Translator Disclaimer
1 April 2010 Nonlinear Degree-Day Models for Postdiapause Development of the Sunflower Stem Weevil (Coleoptera: Curculionidae)
Scott C. Merrill, Assefa Gebre-Amlak, J. Scott Armstrong, Frank B. Peairs
Author Affiliations +
Abstract

The sunflower stem weevil, Cylindrocopturus adspersus (LeConte) (Coleoptera: Curculionidae), has caused yield losses across much of the western Great Plains, Little is known about the field biology of this pest. Simple prediction models, such as degree-day models, are an integral tool for development of C. adspersus management strategies. Using data collected in Colorado, Kansas, and Nebraska, we sought for predictable variation between C. adspersus pupation, adult eclosion, and emergence and accumulated degree-days Celsius (DD) by using a temperature threshold of 5°C. Accurate phenological models can be used to time scouting efforts and pesticide applications. The relationship between phenological data and accumulated DD fit nonlinear, Gaussian distributions better than uniform distributions. Phenological models were developed to describe these distributions for pupation, adult presence within the stalk and adult emergence, The pupation model predicts 50% pupation at 197 DD and 90% at 307 DD. Model results predict that 50% of adult eclosion within the stalks will have transpired at 396 DD and 90% at 529 DD. A model-averaged result from two data sets predicts 5% adult emergence from stalks at 262 DD, 50% emergence at 540 DD, 75% emergence at 657 DD, and 90% at 777 DD. Scouting for adults thus can be initiated at 262 DD. Current chemical controls target adults to prevent oviposition. Thus, applications therefore should not be made before this point.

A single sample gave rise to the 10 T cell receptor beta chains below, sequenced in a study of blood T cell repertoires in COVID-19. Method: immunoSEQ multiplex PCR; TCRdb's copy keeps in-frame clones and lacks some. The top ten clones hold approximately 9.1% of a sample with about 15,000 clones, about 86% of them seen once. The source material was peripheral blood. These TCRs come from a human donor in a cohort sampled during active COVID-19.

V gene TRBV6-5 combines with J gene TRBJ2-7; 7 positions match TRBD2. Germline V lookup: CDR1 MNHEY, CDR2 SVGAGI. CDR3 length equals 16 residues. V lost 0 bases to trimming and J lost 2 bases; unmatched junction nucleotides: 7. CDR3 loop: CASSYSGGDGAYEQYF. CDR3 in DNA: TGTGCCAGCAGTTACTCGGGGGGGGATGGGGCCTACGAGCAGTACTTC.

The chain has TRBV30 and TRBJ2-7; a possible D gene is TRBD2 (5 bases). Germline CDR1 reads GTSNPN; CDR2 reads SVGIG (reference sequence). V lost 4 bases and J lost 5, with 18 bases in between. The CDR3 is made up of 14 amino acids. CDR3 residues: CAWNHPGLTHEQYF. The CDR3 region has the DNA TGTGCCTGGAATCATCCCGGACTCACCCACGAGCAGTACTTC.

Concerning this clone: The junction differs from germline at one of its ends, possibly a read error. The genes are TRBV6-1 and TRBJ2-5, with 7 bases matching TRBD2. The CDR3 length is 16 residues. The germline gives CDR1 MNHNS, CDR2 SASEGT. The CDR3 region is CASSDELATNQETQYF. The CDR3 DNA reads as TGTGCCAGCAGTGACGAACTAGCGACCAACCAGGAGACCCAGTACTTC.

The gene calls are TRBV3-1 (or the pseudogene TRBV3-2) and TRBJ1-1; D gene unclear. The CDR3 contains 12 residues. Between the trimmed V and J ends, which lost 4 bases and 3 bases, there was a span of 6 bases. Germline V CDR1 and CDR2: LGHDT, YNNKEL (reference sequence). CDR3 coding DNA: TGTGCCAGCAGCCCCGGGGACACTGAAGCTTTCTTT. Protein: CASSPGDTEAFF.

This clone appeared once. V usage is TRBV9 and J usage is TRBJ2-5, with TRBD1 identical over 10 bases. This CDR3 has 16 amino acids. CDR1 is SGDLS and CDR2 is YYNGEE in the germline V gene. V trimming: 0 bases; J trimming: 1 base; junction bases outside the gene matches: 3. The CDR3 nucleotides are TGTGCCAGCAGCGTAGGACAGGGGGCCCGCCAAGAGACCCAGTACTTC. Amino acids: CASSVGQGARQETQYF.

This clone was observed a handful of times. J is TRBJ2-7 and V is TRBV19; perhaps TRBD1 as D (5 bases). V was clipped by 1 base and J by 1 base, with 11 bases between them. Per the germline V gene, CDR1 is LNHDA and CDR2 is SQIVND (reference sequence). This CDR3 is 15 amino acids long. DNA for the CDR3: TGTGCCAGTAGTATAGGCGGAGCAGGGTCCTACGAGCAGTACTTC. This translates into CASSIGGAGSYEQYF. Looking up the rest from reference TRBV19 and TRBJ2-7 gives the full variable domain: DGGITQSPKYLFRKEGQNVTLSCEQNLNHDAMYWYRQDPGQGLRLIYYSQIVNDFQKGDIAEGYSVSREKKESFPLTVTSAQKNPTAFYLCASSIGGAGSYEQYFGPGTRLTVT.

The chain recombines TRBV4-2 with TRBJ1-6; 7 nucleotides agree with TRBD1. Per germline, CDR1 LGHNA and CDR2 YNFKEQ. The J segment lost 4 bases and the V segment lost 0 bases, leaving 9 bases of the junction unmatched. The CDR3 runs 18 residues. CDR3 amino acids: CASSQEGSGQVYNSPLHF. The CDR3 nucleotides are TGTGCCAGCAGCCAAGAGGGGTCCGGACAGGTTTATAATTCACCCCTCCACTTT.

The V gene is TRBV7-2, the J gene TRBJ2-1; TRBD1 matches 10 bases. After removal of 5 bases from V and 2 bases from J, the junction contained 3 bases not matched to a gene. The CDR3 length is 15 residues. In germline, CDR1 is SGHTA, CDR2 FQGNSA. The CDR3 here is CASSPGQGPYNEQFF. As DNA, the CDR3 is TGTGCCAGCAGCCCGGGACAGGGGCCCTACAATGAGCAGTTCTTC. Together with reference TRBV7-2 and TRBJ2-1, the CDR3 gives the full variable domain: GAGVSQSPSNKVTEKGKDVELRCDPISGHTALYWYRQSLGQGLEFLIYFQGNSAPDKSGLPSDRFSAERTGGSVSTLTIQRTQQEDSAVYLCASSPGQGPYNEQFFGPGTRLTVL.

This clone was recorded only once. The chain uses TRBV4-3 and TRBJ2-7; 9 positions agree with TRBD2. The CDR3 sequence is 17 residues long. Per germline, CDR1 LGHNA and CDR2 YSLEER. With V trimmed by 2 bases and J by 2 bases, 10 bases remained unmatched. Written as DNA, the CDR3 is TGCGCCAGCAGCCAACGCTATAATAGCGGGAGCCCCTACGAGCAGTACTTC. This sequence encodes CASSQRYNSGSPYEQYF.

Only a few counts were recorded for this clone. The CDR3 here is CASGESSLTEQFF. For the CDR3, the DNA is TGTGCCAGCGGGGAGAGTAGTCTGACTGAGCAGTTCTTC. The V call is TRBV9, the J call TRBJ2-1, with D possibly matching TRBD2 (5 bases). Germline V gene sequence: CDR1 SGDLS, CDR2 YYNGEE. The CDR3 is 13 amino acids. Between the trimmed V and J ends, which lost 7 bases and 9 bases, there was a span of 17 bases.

Scott C. Merrill, Assefa Gebre-Amlak, J. Scott Armstrong, and Frank B. Peairs "Nonlinear Degree-Day Models for Postdiapause Development of the Sunflower Stem Weevil (Coleoptera: Curculionidae)," Journal of Economic Entomology 103(2), 302-307, (1 April 2010). https://doi.org/10.1603/EC09297
Received: 3 September 2009; Accepted: 1 November 2009; Published: 1 April 2010
JOURNAL ARTICLE
6 PAGES

This article is only available to subscribers.
It is not available for individual sale.
+ SAVE TO MY LIBRARY

SHARE
ARTICLE IMPACT
RIGHTS & PERMISSIONS
Get copyright permission
Back to Top